More particularly, we take a broad range of styles and forms and allow each item the space required to be seen. Judging from the compliments, we did not disappoint. Indeed, with a record number of sales, our approach was correct and we sold across the board. Sales included lighting, objects and furniture.

We select each item on colour, patination, originality and value. This can be illustrated clearly by the wonderful bench in the image below. This was in untouched condition with a rich patina and being priced sensibly, it sold within an hour of the opening.

What became abundantly clear during the course of the show was that there is an increased interest in and demand for fine pieces of English furniture.

Winter Antiques Show 2018

Apter Fredericks will again be participating in the Winter Antiques Show which is held at the Park Avenue Armory in New York. The opening night party is the 18th January, with the show opening to the public the following day.

Visiting hours are:

Open daily 12 PM–8 PM
Sundays & Thursday 12 PM–6 PM
Tuesday 12 PM–4:30 PM

We have been featured in some media coverage of the Show by both The Art Newspaper and The New York Times. (Links to both articles).

We look forward to seeing you there at Booth 28!

Orchestrating Elegance: Apter Fredericks at The Clark

Several months ago, we were approached by Kathleen Morris, curator of decorative arts and acting senior curator at the Clark Art Institute in Williamstown, Massachusetts.  She was putting together an exhibition called “Orchestrating Elegance: Alma-Tadema and the Marquand Music Room.” 

The exhibition, and its accompanying catalogue, focuses on the famous music room designed by Alma-Tadema for the New York mansion of Henry Gurdon Marquand.  The extraordinary suite of furniture made for this room, of which the Clark owns the grand piano and matching piano stools, was fabricated in London according to Alma-Tadema’s designs by Johnstone, Norman & Co.

We were asked if we would be kind enough to provide an example of one of the expanding on telescoping dining tables made by this firm, or their direct predecessors Johnstone & Jeanes.  The firm was well-known for this patented table, and took care to keep control of the patent, even during changes to the firm principles.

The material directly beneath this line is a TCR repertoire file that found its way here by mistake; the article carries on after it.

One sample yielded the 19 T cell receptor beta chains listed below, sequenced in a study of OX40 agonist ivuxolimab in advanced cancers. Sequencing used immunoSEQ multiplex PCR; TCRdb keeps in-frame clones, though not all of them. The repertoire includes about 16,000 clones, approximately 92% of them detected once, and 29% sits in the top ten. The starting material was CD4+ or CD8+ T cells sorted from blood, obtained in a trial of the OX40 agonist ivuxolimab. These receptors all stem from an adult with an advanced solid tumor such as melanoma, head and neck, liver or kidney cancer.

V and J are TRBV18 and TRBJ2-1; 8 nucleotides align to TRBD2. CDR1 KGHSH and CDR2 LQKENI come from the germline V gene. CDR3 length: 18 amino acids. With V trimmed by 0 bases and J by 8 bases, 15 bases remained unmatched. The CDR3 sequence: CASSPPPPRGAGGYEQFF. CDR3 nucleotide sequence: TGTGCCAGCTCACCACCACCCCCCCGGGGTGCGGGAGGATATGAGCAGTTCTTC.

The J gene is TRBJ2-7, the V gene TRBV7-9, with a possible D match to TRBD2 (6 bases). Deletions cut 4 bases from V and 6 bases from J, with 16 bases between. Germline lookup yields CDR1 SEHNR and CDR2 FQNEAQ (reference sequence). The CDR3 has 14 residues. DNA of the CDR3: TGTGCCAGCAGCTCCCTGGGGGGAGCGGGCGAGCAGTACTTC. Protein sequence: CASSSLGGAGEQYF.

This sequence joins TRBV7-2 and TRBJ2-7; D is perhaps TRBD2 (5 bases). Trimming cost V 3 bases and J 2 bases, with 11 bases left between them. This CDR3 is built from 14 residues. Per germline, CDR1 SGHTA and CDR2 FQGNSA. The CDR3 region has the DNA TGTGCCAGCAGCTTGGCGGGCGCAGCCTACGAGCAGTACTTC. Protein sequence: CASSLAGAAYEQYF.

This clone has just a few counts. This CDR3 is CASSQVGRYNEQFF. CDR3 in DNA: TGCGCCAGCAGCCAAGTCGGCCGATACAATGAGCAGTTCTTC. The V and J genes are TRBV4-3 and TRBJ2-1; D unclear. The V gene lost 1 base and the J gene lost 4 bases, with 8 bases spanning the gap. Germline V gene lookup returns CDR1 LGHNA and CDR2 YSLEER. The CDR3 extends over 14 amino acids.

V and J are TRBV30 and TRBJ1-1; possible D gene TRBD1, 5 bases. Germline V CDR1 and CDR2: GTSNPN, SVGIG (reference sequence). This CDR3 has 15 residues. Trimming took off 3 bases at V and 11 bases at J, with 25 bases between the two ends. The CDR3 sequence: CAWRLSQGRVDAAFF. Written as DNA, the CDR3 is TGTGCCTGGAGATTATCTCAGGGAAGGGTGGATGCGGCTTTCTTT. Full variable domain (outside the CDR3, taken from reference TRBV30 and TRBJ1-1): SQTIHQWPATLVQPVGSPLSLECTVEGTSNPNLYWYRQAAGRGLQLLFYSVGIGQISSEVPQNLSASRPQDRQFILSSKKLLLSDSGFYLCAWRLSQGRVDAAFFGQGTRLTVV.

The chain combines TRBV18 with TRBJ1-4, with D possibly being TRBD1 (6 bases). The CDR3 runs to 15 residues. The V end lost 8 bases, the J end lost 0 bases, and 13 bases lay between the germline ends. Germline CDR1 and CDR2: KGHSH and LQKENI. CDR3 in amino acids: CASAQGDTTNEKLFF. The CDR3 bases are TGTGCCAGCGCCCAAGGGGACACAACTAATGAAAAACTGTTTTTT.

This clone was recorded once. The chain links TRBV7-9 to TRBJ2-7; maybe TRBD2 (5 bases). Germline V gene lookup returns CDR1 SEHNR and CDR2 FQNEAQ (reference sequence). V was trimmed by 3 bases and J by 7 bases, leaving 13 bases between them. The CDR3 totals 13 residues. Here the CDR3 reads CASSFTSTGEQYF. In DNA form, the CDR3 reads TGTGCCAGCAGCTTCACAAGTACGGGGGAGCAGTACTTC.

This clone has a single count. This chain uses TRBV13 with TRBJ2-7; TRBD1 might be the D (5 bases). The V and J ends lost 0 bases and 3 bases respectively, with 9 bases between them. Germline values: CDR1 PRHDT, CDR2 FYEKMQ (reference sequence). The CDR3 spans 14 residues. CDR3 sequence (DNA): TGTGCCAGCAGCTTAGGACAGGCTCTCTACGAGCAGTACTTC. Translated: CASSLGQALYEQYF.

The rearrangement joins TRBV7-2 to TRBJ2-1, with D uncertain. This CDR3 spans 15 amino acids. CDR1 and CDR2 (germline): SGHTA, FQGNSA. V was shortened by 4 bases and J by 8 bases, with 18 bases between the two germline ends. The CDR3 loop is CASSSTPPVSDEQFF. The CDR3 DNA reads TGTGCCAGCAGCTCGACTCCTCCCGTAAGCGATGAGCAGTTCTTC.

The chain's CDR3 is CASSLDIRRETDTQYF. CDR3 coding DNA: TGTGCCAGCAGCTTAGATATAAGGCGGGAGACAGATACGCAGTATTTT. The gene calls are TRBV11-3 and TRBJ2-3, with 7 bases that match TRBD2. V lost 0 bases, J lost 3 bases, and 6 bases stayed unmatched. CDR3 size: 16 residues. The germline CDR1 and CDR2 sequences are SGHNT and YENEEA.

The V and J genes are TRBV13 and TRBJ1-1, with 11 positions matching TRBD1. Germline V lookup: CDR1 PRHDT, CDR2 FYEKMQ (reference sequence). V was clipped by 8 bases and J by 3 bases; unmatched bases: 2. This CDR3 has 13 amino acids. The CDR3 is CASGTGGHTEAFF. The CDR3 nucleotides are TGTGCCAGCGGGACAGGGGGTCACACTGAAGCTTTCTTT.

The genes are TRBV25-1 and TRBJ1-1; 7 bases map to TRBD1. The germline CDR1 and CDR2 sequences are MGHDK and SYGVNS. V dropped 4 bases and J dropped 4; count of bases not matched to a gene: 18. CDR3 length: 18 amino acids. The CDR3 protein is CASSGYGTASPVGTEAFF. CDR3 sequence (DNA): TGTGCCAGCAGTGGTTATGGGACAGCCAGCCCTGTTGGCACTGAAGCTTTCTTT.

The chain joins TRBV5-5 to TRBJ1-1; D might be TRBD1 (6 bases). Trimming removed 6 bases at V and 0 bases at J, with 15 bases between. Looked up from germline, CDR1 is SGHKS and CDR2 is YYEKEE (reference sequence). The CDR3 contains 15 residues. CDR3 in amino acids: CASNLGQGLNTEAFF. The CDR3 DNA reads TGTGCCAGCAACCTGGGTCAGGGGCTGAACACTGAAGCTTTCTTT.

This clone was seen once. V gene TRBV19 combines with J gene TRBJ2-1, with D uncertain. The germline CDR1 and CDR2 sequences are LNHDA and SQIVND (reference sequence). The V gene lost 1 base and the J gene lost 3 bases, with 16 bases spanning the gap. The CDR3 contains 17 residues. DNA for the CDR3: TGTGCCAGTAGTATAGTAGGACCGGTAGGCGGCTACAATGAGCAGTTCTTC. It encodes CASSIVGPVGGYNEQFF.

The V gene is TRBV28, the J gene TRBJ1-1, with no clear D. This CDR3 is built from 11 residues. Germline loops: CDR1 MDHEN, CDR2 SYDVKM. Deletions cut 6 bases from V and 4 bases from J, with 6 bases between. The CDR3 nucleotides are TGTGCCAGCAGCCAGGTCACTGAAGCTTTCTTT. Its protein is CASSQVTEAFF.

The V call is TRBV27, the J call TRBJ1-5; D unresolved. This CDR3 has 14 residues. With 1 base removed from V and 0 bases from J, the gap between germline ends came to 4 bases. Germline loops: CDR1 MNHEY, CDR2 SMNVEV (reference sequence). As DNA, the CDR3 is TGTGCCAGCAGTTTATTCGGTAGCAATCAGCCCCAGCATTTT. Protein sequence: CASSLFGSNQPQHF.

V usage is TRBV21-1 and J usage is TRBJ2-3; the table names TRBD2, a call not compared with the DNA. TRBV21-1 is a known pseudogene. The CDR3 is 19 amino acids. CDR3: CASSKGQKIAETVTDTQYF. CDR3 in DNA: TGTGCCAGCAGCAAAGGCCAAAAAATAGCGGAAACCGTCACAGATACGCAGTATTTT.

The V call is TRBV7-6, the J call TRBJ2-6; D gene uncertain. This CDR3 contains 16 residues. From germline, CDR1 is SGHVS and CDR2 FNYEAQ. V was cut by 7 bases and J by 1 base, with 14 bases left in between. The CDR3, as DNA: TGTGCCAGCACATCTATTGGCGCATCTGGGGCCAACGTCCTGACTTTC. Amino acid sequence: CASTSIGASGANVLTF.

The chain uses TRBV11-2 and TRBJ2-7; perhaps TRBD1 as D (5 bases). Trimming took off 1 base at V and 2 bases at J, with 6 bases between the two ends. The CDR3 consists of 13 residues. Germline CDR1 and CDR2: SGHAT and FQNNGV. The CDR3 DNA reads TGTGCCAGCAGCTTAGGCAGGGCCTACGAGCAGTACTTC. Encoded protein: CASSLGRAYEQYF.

Happily, we had a suitable example in stock which we were able to loan, and now the table is proudly on display in Williamstown. The exhibition runs from 4 June to 4 September 2017.  Further details about the exhibition can be found here: http://clarkart.edu/Mini-Sites/Orchestrating-Elegance/Exhibition



A Retrospective of our 70th Anniversary Celebrations

by Alice Freyman

As you may know, Alfred Fredericks first opened the doors to an antiques shop at 265-267 Fulham Road in 1946, in a post war Britain, when the country was still on rations.

An awful lot has happened in the last 70 years, but the family have stood here steadfast trading and selling the best of eighteenth century English furniture.

We wanted to acknowledge this land mark year in a number of ways.

First our annual brochure was a special 70th anniversary edition with a front cover which (we believe) visually demonstrates how well-designed and well-constructed furniture can transcend time. A dedication was made to Harry and Guy’s parents – Bernard and Carole Apter – who worked tirelessly to further the business in the last few decades.


The main focus of our celebrations was a party held at the galleries in June to which many old and new clients were invited.  We wanted an opportunity to say “Thank You” because without clients there would be no business.

We decided to follow a 1946 theme in honour of the first days of Apter Fredericks.



The Save the Date Cards took the form of ration books, with various forms of antique furniture replacing the food types….  “Each page of this book authorizes you to purchase rationed goods as designated by the Ministry of Antique Furniture. Price ceilings have been established for your protection, but as with all rationing, goods are available on a first-come basis.” Later, formal invitations were issued in the form of a telegram.


In keeping with the theme, the gallery was decked out with vintage props and perhaps most importantly a cocktail bar which served some bespoke drinks that had been made specifically for the event. We had fun inventing their names – The Very Old Fashioned, the Long Island Iced Tea Caddy, etc.